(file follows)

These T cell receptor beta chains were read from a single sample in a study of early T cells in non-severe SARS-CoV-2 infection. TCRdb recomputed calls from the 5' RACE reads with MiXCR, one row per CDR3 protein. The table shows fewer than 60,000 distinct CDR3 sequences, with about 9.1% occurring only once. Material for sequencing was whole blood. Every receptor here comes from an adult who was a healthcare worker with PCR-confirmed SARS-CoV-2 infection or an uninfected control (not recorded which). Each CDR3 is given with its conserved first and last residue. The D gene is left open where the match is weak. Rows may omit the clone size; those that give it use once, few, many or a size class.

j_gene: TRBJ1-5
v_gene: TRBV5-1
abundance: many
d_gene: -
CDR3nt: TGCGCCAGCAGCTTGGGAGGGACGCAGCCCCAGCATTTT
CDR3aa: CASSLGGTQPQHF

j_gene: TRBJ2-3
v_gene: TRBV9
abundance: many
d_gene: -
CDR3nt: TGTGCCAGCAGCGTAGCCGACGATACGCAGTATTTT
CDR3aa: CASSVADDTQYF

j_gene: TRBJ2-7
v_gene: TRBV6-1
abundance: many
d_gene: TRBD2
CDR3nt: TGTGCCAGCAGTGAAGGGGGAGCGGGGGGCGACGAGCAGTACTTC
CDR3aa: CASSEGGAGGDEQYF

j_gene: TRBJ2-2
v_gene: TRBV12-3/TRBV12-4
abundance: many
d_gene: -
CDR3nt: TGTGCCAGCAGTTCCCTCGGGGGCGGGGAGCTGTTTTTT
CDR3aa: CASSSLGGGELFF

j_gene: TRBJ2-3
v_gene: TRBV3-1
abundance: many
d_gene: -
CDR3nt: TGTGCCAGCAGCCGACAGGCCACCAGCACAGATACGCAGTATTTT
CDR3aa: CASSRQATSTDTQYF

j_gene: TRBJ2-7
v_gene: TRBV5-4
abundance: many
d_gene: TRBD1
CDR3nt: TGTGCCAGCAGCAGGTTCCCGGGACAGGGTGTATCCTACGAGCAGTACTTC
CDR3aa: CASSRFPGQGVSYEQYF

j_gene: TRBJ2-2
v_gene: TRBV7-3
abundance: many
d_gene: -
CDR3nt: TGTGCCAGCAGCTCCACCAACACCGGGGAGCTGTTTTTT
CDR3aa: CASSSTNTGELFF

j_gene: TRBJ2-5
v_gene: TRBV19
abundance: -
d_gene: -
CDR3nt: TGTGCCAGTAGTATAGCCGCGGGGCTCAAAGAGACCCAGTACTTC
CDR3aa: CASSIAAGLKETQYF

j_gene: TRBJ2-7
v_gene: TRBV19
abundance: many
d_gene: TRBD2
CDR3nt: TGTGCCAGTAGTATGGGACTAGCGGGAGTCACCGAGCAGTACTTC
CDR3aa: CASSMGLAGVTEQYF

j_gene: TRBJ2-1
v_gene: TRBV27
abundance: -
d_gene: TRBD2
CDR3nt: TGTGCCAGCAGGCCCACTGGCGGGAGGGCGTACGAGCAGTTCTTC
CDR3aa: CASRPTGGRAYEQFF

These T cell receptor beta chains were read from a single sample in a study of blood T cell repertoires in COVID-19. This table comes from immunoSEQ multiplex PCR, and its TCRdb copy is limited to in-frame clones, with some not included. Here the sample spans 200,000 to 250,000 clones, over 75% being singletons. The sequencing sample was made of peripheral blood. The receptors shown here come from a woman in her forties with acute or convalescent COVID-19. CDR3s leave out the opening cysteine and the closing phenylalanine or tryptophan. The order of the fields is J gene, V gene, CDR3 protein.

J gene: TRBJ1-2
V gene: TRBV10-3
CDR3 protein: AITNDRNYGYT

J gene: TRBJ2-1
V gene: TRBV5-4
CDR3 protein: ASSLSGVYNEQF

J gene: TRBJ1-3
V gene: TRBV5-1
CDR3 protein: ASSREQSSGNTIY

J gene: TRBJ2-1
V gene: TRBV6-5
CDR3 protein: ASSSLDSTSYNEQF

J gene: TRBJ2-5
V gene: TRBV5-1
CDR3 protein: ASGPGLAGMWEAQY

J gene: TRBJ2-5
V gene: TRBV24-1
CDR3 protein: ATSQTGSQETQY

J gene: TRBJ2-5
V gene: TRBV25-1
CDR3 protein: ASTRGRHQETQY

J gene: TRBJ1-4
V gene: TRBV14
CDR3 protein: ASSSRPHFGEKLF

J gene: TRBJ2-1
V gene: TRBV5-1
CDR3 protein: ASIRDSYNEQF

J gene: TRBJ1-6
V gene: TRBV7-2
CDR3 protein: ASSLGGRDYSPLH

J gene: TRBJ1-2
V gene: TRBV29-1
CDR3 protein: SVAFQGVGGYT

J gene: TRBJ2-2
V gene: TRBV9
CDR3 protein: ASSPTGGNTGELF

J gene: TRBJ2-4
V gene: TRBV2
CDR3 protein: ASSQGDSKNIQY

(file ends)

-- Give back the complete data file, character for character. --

These T cell receptor beta chains were read from a single sample in a study of early T cells in non-severe SARS-CoV-2 infection. TCRdb recomputed calls from the 5' RACE reads with MiXCR, one row per CDR3 protein. The table shows fewer than 60,000 distinct CDR3 sequences, with about 9.1% occurring only once. Material for sequencing was whole blood. Every receptor here comes from an adult who was a healthcare worker with PCR-confirmed SARS-CoV-2 infection or an uninfected control (not recorded which). Each CDR3 is given with its conserved first and last residue. The D gene is left open where the match is weak. Rows may omit the clone size; those that give it use once, few, many or a size class.

j_gene: TRBJ1-5
v_gene: TRBV5-1
abundance: many
d_gene: -
CDR3nt: TGCGCCAGCAGCTTGGGAGGGACGCAGCCCCAGCATTTT
CDR3aa: CASSLGGTQPQHF

j_gene: TRBJ2-3
v_gene: TRBV9
abundance: many
d_gene: -
CDR3nt: TGTGCCAGCAGCGTAGCCGACGATACGCAGTATTTT
CDR3aa: CASSVADDTQYF

j_gene: TRBJ2-7
v_gene: TRBV6-1
abundance: many
d_gene: TRBD2
CDR3nt: TGTGCCAGCAGTGAAGGGGGAGCGGGGGGCGACGAGCAGTACTTC
CDR3aa: CASSEGGAGGDEQYF

j_gene: TRBJ2-2
v_gene: TRBV12-3/TRBV12-4
abundance: many
d_gene: -
CDR3nt: TGTGCCAGCAGTTCCCTCGGGGGCGGGGAGCTGTTTTTT
CDR3aa: CASSSLGGGELFF

j_gene: TRBJ2-3
v_gene: TRBV3-1
abundance: many
d_gene: -
CDR3nt: TGTGCCAGCAGCCGACAGGCCACCAGCACAGATACGCAGTATTTT
CDR3aa: CASSRQATSTDTQYF

j_gene: TRBJ2-7
v_gene: TRBV5-4
abundance: many
d_gene: TRBD1
CDR3nt: TGTGCCAGCAGCAGGTTCCCGGGACAGGGTGTATCCTACGAGCAGTACTTC
CDR3aa: CASSRFPGQGVSYEQYF

j_gene: TRBJ2-2
v_gene: TRBV7-3
abundance: many
d_gene: -
CDR3nt: TGTGCCAGCAGCTCCACCAACACCGGGGAGCTGTTTTTT
CDR3aa: CASSSTNTGELFF

j_gene: TRBJ2-5
v_gene: TRBV19
abundance: -
d_gene: -
CDR3nt: TGTGCCAGTAGTATAGCCGCGGGGCTCAAAGAGACCCAGTACTTC
CDR3aa: CASSIAAGLKETQYF

j_gene: TRBJ2-7
v_gene: TRBV19
abundance: many
d_gene: TRBD2
CDR3nt: TGTGCCAGTAGTATGGGACTAGCGGGAGTCACCGAGCAGTACTTC
CDR3aa: CASSMGLAGVTEQYF

j_gene: TRBJ2-1
v_gene: TRBV27
abundance: -
d_gene: TRBD2
CDR3nt: TGTGCCAGCAGGCCCACTGGCGGGAGGGCGTACGAGCAGTTCTTC
CDR3aa: CASRPTGGRAYEQFF

These T cell receptor beta chains were read from a single sample in a study of blood T cell repertoires in COVID-19. This table comes from immunoSEQ multiplex PCR, and its TCRdb copy is limited to in-frame clones, with some not included. Here the sample spans 200,000 to 250,000 clones, over 75% being singletons. The sequencing sample was made of peripheral blood. The receptors shown here come from a woman in her forties with acute or convalescent COVID-19. CDR3s leave out the opening cysteine and the closing phenylalanine or tryptophan. The order of the fields is J gene, V gene, CDR3 protein.

J gene: TRBJ1-2
V gene: TRBV10-3
CDR3 protein: AITNDRNYGYT

J gene: TRBJ2-1
V gene: TRBV5-4
CDR3 protein: ASSLSGVYNEQF

J gene: TRBJ1-3
V gene: TRBV5-1
CDR3 protein: ASSREQSSGNTIY

J gene: TRBJ2-1
V gene: TRBV6-5
CDR3 protein: ASSSLDSTSYNEQF

J gene: TRBJ2-5
V gene: TRBV5-1
CDR3 protein: ASGPGLAGMWEAQY

J gene: TRBJ2-5
V gene: TRBV24-1
CDR3 protein: ATSQTGSQETQY

J gene: TRBJ2-5
V gene: TRBV25-1
CDR3 protein: ASTRGRHQETQY

J gene: TRBJ1-4
V gene: TRBV14
CDR3 protein: ASSSRPHFGEKLF

J gene: TRBJ2-1
V gene: TRBV5-1
CDR3 protein: ASIRDSYNEQF

J gene: TRBJ1-6
V gene: TRBV7-2
CDR3 protein: ASSLGGRDYSPLH

J gene: TRBJ1-2
V gene: TRBV29-1
CDR3 protein: SVAFQGVGGYT

J gene: TRBJ2-2
V gene: TRBV9
CDR3 protein: ASSPTGGNTGELF

J gene: TRBJ2-4
V gene: TRBV2
CDR3 protein: ASSQGDSKNIQY